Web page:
than we had imagined at the onset, and it has enhanced the Saran S. Rosner Hawthorne, New York
accuracy and beauty of our surgery. We hope that it will do Naokatsu Saeki Chiba, Japan
the same for our readers. We plan to produce a second issue Shuji Sakata Fukuoka, Japan
Eduardo Seoane Buenos Aires, Argentina
on the cerebrum and supratentorial areas in 2002 for the 25th Xiang-en Shi Beijing, China
anniversary of Neurosurgery, which I had some role in birth- Ryusui Tanaka Tokyo, Japan
ing, as President of the Congress of Neurological Surgeons 22 Helder Tedeschi São Paulo, Brazil
years ago. Erdener Timurkaynak Ankara, Turkey
In the early development of neurosurgery, approaches to Hung T. Wen São Paulo, Brazil
the posterior fossa were directed largely via the occipital C. J. Whang Seoul, South Korea
Isao Yamamoto Yokohama, Japan
squama and less frequently via the subtemporal transtentorial
Arnold A. Zeal Jacksonville, Florida
route. With the development of microsurgery and cranial base

Neurosurgery, Vol. 47, No. 3, September 2000 Supplement S5
S6 Rhoton

surgery, it became possible to work in long, narrow expo- neurosurgery at the University of Florida. These gifts have
sures, thus setting the stage for opening virtually all of the endowed the following chairs and professorships: the R.D.
cranial base through carefully placed windows exposing Keene Family Chair, the C.M. and K.E. Overstreet Chair, the
small and selective parts of the posterior fossa. These devel- Mark Overstreet Chair, the Albert E. and Birdie W. Einstein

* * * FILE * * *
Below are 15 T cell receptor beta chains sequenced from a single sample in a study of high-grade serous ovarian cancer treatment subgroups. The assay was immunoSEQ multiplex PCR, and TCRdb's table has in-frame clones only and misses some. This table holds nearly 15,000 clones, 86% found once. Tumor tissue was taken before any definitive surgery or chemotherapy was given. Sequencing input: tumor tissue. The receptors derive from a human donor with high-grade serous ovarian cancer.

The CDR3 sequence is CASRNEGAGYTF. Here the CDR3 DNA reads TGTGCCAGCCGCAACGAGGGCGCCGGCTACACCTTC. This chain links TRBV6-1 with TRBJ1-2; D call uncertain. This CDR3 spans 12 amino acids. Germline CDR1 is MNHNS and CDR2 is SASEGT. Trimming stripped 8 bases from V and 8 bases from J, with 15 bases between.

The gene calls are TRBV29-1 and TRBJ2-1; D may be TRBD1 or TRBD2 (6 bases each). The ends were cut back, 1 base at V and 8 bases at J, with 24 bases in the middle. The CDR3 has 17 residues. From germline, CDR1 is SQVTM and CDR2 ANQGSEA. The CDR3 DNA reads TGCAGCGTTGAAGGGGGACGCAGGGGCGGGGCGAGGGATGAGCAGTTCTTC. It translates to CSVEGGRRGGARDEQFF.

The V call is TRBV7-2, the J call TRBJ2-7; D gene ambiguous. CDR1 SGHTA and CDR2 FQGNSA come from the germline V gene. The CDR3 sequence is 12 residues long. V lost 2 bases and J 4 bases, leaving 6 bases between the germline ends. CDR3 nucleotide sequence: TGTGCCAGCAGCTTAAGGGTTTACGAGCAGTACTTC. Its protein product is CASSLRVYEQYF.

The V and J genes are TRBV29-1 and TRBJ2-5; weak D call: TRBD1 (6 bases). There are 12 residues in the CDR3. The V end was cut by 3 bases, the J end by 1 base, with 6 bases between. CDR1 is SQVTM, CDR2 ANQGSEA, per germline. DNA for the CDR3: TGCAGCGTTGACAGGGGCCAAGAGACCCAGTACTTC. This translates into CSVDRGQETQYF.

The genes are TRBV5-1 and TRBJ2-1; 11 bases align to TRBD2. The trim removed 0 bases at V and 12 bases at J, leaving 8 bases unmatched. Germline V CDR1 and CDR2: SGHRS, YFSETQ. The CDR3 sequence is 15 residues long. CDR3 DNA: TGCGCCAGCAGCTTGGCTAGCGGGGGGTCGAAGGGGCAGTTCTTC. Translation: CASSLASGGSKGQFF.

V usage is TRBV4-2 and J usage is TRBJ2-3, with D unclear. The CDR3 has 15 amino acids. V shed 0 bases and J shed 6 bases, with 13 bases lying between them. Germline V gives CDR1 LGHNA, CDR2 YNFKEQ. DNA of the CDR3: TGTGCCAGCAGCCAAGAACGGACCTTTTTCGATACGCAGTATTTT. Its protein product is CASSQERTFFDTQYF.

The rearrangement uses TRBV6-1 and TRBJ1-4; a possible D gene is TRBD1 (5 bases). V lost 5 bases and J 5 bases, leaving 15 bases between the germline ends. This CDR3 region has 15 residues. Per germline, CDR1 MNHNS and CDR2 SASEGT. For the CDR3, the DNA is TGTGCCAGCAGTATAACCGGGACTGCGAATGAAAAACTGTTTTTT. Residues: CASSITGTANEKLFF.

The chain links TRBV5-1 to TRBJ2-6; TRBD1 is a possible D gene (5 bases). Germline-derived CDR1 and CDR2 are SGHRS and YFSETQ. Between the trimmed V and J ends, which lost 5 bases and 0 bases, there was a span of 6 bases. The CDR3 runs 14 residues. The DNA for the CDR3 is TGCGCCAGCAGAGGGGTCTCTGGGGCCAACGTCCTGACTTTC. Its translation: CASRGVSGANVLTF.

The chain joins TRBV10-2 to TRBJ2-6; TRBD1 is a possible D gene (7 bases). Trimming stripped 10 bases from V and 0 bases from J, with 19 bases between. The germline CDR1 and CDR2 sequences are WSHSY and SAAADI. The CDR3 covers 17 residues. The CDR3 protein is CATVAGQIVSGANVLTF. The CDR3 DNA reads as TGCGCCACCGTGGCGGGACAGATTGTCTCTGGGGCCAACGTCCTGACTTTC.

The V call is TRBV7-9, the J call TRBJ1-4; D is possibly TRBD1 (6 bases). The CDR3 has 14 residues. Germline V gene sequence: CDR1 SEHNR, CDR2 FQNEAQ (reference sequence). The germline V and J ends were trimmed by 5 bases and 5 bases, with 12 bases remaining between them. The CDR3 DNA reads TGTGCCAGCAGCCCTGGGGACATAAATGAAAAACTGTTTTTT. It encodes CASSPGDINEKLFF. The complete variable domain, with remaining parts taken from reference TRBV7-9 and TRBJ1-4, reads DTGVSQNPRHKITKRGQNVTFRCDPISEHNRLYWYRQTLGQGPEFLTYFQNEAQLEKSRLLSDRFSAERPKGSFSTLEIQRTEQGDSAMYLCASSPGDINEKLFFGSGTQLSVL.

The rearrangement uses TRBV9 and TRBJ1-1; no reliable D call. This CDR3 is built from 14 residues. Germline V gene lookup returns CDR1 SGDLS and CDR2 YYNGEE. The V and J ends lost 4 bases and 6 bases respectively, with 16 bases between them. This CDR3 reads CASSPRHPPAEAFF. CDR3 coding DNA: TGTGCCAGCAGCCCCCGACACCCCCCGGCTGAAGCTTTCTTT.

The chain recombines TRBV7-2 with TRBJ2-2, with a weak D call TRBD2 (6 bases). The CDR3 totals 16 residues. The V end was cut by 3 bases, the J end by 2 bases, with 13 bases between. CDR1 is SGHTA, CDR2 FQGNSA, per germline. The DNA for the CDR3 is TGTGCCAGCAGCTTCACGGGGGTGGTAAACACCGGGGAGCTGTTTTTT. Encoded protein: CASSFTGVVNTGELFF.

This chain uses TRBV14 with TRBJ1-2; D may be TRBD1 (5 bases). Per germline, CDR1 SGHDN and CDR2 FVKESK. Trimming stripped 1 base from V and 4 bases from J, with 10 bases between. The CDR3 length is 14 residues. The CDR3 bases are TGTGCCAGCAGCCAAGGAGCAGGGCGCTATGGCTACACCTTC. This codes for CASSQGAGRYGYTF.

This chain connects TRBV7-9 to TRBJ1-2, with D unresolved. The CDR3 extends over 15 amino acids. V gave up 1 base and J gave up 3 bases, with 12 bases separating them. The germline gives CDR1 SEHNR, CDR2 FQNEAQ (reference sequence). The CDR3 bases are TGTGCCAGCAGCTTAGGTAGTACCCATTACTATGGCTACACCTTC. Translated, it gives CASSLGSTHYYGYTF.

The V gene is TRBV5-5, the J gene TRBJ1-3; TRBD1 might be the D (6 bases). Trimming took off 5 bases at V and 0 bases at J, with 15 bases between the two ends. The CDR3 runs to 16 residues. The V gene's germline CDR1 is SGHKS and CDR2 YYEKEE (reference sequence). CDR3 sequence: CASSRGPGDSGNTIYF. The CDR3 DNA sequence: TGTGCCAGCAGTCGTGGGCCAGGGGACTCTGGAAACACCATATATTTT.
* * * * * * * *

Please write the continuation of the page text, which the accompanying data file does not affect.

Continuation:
opments led to approaches to the posterior fossa via the Chair, the James and Newton Eblen Chair, the Dunspaugh-
temporal bone as well as set the stage for approaches directed Dalton Chair, the Edward Shed Wells Chair, the Robert Z. and
via the anterior and middle cranial base. In this volume, we Nancy J. Greene Chair, the L.D. Hupp Chair, the William
have attempted not only to display the brain and cranial base Merz Professorship, and the Albert L. Rhoton, Jr. Chairman’s
in the best views for understanding the anatomy, but also to Professorship. The most recent of these is the $4 million gift
show the anatomy as exposed in opening multiple surgical establishing the Albert L. Rhoton, Jr. Neurosurgery Professor-
routes to the posterior fossa. For those wanting even greater ship, held by William A. Friedman, who has followed me as
detail than displayed in this volume, our prior works, pub- Chairman of Neurosurgery. The efforts of the numerous cli-
lished largely in Neurosurgery and the Journal of Neurosurgery, nicians and scientists recruited, as a result of the Endowed
can be consulted. Chairs, contributed greatly to the founding of the University
This work has been sustained by numerous private contri- of Florida Brain Institute, where our studies of microsurgical
butions to our department and the University of Florida. Most anatomy are being completed. With this volume, we join our
prominent among these has been the R.D. Keene family, who
donors in their aspiration to improve the lives of those un-
made the first $1 million gift to the University of Florida, a gift
dergoing brain surgery throughout the world.
that has supported our work for many years. Their gift was
followed by additional endowments, totaling $16 million, Albert L. Rhoton, Jr.
which support many aspects of education and research in Gainesville, Florida

Cranial cavity drawing by Leonardo da Vinci captures the growing sense of a science of proporations for Renaissance
artists. In addition to serving as anatomical specimens, his drawings remain consummate examples of draftsmanship.
Courtesy, Dr. Edwin Todd, Pasadena, California. (Also see pages S193 and S286.)

Neurosurgery, Vol. 47, No. 3, September 2000 Supplement